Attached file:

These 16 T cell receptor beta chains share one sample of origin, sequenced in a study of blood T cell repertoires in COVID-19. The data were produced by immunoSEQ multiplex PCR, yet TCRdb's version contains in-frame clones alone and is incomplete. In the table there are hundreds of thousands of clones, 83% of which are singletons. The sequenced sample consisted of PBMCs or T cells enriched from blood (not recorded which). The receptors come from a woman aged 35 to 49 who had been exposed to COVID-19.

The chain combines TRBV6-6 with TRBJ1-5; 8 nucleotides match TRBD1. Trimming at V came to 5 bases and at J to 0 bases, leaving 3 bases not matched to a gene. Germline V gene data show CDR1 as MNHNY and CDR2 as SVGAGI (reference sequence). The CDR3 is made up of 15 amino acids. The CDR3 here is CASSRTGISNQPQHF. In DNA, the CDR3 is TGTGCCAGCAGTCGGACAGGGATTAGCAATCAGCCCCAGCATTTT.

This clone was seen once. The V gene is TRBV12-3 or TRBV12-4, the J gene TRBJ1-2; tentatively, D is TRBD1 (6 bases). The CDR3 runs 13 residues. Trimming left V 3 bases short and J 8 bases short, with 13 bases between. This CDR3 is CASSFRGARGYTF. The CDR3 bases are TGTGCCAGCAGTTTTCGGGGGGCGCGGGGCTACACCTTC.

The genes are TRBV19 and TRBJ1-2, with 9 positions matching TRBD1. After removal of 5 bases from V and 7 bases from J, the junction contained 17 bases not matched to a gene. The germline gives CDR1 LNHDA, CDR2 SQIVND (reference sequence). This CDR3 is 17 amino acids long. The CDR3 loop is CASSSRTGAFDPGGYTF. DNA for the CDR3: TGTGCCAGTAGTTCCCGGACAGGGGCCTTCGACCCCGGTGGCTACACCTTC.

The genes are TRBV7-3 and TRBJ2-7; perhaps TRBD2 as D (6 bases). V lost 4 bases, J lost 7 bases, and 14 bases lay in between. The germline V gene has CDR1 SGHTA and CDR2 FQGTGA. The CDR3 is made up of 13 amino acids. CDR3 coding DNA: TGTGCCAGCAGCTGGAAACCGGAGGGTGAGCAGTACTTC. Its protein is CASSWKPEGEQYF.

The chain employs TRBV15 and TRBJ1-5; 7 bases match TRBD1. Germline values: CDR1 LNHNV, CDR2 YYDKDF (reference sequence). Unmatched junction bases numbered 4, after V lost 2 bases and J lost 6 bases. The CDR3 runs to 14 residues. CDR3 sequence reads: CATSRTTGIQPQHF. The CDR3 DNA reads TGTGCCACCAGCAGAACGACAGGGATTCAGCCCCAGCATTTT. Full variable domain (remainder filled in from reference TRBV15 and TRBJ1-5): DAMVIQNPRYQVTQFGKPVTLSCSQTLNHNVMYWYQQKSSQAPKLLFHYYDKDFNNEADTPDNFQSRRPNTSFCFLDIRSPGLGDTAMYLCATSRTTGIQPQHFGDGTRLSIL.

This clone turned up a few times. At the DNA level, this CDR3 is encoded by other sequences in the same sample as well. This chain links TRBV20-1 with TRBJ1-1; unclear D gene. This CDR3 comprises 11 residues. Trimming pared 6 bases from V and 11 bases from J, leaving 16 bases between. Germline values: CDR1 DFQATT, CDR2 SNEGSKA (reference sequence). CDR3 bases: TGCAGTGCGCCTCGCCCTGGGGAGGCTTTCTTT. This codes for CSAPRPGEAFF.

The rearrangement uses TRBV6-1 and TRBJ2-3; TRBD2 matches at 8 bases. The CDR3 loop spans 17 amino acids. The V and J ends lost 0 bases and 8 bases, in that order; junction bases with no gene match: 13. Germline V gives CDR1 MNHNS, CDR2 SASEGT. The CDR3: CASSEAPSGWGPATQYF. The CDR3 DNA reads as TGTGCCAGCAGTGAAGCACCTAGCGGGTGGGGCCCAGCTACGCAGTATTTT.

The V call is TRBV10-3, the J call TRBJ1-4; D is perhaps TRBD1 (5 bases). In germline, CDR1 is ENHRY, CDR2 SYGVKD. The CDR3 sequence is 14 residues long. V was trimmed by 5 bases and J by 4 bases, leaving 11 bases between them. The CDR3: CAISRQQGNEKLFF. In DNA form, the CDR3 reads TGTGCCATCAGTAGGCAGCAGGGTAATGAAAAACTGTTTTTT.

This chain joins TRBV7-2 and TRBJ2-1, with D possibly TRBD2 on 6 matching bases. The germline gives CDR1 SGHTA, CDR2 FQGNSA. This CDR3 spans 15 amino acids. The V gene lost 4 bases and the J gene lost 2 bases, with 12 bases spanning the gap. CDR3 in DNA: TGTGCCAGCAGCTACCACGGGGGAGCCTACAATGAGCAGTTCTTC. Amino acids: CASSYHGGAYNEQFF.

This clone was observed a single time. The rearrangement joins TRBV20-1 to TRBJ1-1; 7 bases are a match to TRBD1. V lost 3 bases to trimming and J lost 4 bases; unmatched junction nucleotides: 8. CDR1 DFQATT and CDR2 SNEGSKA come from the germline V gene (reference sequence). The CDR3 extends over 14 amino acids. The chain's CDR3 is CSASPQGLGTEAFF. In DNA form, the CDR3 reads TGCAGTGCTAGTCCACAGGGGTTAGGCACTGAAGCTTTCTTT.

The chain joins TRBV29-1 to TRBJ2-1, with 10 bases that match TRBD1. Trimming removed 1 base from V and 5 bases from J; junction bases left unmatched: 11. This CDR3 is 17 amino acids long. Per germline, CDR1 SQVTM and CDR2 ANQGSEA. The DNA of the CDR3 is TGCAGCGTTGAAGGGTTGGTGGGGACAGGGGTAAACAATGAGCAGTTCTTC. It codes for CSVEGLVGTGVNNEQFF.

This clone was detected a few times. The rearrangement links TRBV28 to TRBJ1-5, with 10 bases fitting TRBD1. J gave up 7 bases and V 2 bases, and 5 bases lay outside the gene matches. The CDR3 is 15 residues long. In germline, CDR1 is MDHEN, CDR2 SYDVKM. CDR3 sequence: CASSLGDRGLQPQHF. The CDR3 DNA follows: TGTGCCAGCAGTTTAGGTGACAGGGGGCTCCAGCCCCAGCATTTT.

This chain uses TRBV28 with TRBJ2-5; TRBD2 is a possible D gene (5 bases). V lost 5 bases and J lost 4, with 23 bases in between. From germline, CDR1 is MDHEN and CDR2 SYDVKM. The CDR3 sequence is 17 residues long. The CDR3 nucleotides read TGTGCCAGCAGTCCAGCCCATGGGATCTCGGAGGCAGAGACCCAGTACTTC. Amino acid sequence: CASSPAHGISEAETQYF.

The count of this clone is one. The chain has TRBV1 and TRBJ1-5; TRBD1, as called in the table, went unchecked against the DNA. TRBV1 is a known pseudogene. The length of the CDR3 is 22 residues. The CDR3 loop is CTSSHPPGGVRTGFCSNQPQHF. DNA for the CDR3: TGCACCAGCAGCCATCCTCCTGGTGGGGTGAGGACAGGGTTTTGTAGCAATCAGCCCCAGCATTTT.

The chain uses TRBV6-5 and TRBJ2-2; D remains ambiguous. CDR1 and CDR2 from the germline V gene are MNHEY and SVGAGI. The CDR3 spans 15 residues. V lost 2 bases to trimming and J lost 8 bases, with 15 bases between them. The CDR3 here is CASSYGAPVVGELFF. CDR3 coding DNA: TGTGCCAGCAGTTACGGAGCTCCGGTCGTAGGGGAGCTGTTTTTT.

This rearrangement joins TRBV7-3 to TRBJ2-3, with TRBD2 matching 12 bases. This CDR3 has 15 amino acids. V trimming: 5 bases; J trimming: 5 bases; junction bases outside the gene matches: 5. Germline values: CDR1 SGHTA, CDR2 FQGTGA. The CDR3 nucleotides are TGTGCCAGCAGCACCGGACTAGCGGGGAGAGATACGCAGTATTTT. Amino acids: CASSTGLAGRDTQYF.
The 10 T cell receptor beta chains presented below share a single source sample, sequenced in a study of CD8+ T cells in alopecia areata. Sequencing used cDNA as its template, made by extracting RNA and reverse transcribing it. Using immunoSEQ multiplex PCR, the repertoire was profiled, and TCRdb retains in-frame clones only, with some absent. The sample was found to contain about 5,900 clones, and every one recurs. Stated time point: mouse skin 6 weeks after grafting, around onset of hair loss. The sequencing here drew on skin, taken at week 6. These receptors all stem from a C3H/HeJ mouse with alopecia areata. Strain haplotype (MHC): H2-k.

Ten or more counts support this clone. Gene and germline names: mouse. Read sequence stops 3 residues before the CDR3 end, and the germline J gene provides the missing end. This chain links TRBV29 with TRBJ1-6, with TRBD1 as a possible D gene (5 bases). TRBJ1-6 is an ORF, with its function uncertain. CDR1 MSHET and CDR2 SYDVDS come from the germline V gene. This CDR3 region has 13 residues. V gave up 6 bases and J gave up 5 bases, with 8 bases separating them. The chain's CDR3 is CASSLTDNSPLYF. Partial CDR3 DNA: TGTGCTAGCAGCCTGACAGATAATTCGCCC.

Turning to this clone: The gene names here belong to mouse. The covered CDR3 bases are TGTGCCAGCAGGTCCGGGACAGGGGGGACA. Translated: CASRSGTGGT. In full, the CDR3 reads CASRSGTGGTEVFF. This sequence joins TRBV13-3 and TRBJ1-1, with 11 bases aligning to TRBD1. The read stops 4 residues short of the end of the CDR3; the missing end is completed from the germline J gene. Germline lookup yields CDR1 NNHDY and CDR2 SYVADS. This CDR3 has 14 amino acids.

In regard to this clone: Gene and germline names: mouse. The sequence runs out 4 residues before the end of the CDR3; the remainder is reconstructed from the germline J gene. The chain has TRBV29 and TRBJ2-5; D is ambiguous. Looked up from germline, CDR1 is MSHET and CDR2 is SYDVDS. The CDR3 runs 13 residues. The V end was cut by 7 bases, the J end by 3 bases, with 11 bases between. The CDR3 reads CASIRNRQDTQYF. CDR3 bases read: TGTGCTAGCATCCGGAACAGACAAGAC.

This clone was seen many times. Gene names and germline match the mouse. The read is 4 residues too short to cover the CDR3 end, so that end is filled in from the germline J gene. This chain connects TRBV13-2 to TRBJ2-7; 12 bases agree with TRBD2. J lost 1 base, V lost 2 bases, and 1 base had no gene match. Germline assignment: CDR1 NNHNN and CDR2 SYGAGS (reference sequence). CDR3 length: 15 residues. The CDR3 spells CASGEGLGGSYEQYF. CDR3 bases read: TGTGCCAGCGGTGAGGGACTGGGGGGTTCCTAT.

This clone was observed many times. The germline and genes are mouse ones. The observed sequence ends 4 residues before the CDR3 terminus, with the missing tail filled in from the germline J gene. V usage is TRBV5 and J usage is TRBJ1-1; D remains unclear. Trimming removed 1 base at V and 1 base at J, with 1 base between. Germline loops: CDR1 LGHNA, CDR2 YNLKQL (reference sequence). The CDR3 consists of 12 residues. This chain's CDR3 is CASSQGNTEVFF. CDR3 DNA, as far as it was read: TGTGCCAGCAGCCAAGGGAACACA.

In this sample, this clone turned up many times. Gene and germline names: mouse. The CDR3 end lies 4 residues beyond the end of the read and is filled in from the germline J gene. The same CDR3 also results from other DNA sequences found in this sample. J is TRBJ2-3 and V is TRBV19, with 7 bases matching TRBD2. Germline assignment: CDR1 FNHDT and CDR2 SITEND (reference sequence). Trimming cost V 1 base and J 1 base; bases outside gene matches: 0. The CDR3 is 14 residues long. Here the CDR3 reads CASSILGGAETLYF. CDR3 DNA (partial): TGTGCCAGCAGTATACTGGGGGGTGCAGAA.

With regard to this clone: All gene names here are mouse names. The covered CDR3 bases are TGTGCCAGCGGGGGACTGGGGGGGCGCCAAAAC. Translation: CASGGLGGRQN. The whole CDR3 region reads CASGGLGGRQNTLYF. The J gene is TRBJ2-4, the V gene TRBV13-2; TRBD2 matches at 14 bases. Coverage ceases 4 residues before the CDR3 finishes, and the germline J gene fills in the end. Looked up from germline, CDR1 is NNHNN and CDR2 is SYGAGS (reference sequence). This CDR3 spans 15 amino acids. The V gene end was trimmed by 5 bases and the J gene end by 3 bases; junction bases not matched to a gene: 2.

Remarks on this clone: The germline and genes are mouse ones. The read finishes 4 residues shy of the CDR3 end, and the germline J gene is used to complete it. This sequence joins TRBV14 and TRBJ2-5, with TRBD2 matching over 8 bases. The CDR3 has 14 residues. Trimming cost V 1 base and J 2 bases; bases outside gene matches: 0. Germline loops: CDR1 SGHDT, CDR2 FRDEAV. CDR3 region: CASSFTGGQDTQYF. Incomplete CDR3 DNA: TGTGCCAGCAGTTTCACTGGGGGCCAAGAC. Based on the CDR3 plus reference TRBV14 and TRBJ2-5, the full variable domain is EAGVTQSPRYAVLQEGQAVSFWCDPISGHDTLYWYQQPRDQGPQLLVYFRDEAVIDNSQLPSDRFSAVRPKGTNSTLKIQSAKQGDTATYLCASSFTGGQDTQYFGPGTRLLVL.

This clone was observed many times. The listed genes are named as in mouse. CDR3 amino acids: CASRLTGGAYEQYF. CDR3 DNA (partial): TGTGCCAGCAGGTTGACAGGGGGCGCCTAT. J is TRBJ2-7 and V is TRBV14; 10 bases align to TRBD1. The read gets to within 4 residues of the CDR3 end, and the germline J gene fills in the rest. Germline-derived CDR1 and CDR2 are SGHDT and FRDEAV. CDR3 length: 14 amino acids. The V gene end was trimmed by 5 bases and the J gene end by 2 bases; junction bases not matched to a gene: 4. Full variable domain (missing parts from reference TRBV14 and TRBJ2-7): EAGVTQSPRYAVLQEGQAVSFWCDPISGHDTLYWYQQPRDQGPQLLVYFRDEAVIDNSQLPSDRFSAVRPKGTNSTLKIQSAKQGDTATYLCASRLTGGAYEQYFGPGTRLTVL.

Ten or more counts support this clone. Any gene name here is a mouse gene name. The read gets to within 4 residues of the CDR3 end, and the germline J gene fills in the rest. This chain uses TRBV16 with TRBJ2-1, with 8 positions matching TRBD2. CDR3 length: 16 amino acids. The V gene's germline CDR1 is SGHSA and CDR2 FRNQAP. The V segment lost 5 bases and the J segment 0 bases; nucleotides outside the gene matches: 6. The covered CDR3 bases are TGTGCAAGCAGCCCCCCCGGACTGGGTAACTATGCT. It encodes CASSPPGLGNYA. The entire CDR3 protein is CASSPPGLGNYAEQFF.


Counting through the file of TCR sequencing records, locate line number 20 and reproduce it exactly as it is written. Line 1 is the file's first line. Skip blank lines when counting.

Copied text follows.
Turning to this clone: The gene names here belong to mouse. The covered CDR3 bases are TGTGCCAGCAGGTCCGGGACAGGGGGGACA. Translated: CASRSGTGGT. In full, the CDR3 reads CASRSGTGGTEVFF. This sequence joins TRBV13-3 and TRBJ1-1, with 11 bases aligning to TRBD1. The read stops 4 residues short of the end of the CDR3; the missing end is completed from the germline J gene. Germline lookup yields CDR1 NNHDY and CDR2 SYVADS. This CDR3 has 14 amino acids.